People who say that religion and politics don’t mix mystify me.  Unless they are politicians and then I totally get why they think that.  Jesus is dangerous.  Especially if you are trying to keep hold of power, especially power over other people.

People, voters, you and I, people like us who thing that religion and politics don’t mix, that I don’t get.  If faith in God isn’t the single most important thing in your life then what is?  Self interest?  Your bank balance?  Your own status?  Your house or car or clothes?  What else should influence our politics if not our faith?

What we believe matters.  What we do with what we believe, the way that affects our lives, that matters just as much.  If we don’t live out our faith then what’s the point of it?  It’s supposed to show.  We are meant to be changed by it.

The early church new that.  It matters that Jesus was both divine and human.  To recognise the humanity of Jesus is to recognise the responsibility we all share to each other.  It’s just not good enough for us to shrug and think that it’s ok because they are not like me.  

They are like you!

They are us because we are all humans, just like Jesus.

Ah… but charity begins at home.  The Bible says so.

Yes.  Yes it does.

That saying comes from a passage in 1 Timothy about our responsibility to each other.  It’s a passage about how the believers should behave and provide for those most in need in their community.  And it’s there because the early believers were just like us.  They were greedy and self interested and didn’t really want to share their stuff or their money or their food with others because they had bought into the same lie that we are told;

That money gives you status.

That to be poor is somehow your own fault.

That to be in need is someone else’s problem because I pay my taxes and the government should fix it.

Charity begins at home comes from Jesus’ teaching… ‘Love God, love your neighbour and yourself’.  If you can’t live that out in your own house what chance have we of living it out in the world where we discover that Jesus’ neighbour was the foreigner.  The enemy.  The outcast.  The person who you think is most unlike you, but who is exactly like you because God created humans and said “let us make them all in our image”.

I wanted to write that a time is coming when we need to decide.  But the reality is that the time is already here.  It’s been here for quite some time.  Right wing nationalism is on the rise.  And let’s not be lazy and conflate that with whatever side of the Scottish Independence debate you’re on.

Racism is on the rise.  It always happens when times are tough.  We look for people to blame.  People who are different from us.

It’s always a lie.  Every time we’ve seen it in history it has been a lie.  It was a lie then and it’s a lie now.

And it has to stop.

It has to stop!

It has to stop, not because I’m some kind of bleeding heart liberal snowflake who believes fake news and doesn’t understand how they come here and bring their different languages and food and customs and they undermine our society.  Scotland is full of immigrants.  The Scots came from Ireland.  And the Vikings.  The Normans.  The Anglo-Saxons.  The Indians and Pakistanis.  The Italians.  The Poles and the Syrians and the Somalis.  We all come from people who came here from somewhere else.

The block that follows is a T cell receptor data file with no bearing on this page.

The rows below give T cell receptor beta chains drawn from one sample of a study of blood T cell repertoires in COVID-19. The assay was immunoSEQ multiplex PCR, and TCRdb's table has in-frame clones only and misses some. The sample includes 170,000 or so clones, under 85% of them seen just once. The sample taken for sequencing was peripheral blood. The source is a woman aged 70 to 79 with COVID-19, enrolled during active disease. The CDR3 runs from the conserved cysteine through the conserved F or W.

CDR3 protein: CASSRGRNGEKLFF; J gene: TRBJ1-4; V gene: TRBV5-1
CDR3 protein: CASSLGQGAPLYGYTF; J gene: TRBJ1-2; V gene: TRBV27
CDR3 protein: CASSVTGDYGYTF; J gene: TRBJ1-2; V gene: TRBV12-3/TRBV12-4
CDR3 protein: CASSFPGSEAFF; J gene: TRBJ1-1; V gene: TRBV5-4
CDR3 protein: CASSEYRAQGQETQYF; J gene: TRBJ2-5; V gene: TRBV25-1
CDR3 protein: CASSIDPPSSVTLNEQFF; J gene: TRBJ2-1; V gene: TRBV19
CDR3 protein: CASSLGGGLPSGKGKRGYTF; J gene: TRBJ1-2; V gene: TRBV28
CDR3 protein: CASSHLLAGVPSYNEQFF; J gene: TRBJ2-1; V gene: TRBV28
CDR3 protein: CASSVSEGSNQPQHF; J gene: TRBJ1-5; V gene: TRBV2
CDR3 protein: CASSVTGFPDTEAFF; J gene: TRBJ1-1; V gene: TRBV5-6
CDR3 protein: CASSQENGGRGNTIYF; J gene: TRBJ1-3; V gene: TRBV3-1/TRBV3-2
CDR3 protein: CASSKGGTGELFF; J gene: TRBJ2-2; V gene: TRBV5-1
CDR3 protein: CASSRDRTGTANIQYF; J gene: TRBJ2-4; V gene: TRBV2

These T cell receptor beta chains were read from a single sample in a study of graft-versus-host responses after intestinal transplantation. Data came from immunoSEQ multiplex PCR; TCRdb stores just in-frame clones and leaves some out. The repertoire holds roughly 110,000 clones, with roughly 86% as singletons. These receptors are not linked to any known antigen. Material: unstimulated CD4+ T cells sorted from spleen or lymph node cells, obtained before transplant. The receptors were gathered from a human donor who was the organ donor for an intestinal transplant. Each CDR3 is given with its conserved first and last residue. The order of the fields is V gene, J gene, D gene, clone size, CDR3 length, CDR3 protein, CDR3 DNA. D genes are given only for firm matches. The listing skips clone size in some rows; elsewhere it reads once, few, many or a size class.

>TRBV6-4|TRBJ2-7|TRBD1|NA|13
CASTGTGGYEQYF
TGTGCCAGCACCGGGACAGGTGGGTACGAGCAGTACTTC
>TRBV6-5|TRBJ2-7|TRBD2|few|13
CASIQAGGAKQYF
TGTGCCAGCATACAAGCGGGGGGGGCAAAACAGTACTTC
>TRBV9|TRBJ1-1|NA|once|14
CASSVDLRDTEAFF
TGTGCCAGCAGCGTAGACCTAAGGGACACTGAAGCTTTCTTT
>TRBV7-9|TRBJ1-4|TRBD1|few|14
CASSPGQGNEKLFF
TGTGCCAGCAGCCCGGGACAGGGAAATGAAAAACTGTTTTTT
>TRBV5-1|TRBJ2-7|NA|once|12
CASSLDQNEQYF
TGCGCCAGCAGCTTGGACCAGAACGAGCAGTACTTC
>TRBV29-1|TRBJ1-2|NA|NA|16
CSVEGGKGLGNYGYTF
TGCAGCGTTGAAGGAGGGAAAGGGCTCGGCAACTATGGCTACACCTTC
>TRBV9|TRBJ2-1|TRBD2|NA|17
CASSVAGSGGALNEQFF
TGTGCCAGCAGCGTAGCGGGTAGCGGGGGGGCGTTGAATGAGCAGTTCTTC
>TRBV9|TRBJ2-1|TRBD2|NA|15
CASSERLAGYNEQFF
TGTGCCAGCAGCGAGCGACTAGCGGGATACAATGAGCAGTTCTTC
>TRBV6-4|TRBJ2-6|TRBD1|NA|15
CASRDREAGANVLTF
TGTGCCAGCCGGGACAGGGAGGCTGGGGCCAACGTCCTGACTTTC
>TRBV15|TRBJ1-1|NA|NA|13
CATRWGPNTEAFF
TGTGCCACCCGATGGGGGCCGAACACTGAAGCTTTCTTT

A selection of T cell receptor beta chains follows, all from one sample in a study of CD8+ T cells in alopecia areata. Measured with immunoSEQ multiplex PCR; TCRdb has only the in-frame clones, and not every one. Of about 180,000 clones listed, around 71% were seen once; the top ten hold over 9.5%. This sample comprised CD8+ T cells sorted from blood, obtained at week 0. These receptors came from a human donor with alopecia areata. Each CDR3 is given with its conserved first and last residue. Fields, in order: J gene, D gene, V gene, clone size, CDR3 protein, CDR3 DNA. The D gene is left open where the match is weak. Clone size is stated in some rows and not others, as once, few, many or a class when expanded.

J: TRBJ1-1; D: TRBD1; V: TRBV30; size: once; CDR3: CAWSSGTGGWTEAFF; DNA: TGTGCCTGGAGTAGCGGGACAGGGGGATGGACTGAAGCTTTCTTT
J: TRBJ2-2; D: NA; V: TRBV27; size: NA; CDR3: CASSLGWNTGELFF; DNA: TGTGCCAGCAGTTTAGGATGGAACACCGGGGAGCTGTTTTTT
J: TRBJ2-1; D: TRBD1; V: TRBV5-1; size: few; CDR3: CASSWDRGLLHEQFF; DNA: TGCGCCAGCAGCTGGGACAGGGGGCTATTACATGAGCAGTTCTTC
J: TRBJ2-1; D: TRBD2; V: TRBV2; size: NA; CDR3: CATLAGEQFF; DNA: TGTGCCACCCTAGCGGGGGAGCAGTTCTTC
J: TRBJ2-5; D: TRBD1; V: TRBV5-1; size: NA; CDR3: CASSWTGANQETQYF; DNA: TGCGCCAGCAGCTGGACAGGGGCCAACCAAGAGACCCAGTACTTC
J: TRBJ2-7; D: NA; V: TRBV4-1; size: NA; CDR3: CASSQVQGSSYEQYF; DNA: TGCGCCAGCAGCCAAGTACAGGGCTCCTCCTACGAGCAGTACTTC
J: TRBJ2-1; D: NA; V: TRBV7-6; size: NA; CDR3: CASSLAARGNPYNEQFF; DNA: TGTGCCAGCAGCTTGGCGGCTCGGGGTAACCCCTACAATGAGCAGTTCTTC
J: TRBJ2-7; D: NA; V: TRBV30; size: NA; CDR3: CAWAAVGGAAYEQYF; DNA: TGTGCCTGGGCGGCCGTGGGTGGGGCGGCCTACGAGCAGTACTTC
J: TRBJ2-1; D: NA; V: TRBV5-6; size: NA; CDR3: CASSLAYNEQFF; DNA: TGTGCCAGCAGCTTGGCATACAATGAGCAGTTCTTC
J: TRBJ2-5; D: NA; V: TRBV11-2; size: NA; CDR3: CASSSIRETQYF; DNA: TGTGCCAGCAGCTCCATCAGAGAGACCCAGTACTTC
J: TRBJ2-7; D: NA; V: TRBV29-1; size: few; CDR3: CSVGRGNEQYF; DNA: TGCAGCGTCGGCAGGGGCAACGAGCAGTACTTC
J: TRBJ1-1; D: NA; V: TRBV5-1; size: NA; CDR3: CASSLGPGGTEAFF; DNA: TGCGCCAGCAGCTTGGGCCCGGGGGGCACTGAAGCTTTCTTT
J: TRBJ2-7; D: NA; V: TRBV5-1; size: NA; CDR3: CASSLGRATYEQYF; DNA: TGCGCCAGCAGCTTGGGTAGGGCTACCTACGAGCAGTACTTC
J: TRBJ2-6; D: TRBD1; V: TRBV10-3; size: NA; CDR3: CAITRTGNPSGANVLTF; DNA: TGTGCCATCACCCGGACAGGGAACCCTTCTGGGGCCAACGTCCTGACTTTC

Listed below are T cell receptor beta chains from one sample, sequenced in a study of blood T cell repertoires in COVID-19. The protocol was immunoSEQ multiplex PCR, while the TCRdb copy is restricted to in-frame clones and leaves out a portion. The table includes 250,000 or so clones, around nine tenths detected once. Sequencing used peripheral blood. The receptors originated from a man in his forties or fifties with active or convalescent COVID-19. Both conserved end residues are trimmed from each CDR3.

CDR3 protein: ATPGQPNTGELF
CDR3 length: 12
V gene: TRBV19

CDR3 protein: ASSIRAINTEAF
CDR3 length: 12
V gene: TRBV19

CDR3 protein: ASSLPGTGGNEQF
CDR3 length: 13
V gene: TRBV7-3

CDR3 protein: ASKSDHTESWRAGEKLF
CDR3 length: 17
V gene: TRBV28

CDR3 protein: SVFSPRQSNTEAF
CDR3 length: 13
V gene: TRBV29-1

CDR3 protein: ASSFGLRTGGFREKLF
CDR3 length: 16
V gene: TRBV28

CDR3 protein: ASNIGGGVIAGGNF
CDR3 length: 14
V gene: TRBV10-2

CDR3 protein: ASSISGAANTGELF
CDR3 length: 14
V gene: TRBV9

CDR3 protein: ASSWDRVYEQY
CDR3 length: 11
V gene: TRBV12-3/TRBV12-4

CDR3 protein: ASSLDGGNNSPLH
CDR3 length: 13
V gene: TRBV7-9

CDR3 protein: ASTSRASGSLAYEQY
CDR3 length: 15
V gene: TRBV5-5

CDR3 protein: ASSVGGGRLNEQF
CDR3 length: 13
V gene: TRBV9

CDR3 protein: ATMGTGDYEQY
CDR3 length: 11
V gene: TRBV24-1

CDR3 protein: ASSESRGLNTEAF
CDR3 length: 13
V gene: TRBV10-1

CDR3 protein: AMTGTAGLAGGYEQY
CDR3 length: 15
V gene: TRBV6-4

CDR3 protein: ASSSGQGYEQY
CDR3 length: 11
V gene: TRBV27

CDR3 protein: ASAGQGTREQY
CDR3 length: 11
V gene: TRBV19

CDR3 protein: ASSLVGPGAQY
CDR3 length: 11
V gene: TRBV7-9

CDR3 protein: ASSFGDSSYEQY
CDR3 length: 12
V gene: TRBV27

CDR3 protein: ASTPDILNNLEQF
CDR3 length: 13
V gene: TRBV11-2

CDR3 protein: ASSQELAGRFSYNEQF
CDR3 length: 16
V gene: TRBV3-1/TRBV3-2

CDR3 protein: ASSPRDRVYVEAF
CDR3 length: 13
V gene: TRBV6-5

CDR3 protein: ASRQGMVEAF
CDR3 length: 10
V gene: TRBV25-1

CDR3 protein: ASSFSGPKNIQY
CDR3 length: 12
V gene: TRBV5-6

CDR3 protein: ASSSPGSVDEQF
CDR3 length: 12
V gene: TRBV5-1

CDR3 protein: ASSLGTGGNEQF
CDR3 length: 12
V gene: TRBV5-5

So this has to stop because they are us and we are them… and all of us, every single one of us are made in the image of God.

We know this because the disciples told us.  They writers of the Gospels told us.  The writers of the Epistles told us.

And they knew because they had seen God and heard God and smelled God and touched God.  They had met God and he was called Jesus…  And his message was one of love.

And God looks like us, and sounds like us and smells like us and feels like us… all of us.  Not some of us.  Not people like us… but all of us.

It’s time for us to decide what we believe because each one of them is us and could be us.  But more than that, each one of them is Christ.

And the king will answer them, “Truly I tell you, just as you did it to one of the least of these who are members of my family, you did it to me.”  Then he will say to those at his left hand, “You that are accursed, depart from me into the eternal fire prepared for the devil and his angels; for I was hungry and you gave me no food, I was thirsty and you gave me nothing to drink, I was a stranger and you did not welcome me, naked and you did not give me clothing, sick and in prison and you did not visit me.”  Then they also will answer, “Lord, when was it that we saw you hungry or thirsty or a stranger or naked or sick or in prison, and did not take care of you?”  Then he will answer them, “Truly I tell you, just as you did not do it to one of the least of these, you did not do it to me.”

 

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I love when someone asks,”Can we do ….?”.  Mostly the answer is easy… YES!!!  (And why are you asking me? It’s YOUR church!)

A Burns Supper… a family meal with poems, dancing, song and speeches.  And this is what it looked like.  150 people of all ages enjoying haggis, neeps and tatties, the talents of children and adults and, most importantly, being together in community.

And it was brilliant.

But, so what?

Look at the picture.  Do you see what’s happening?

Talking.

Listening.

Conversation.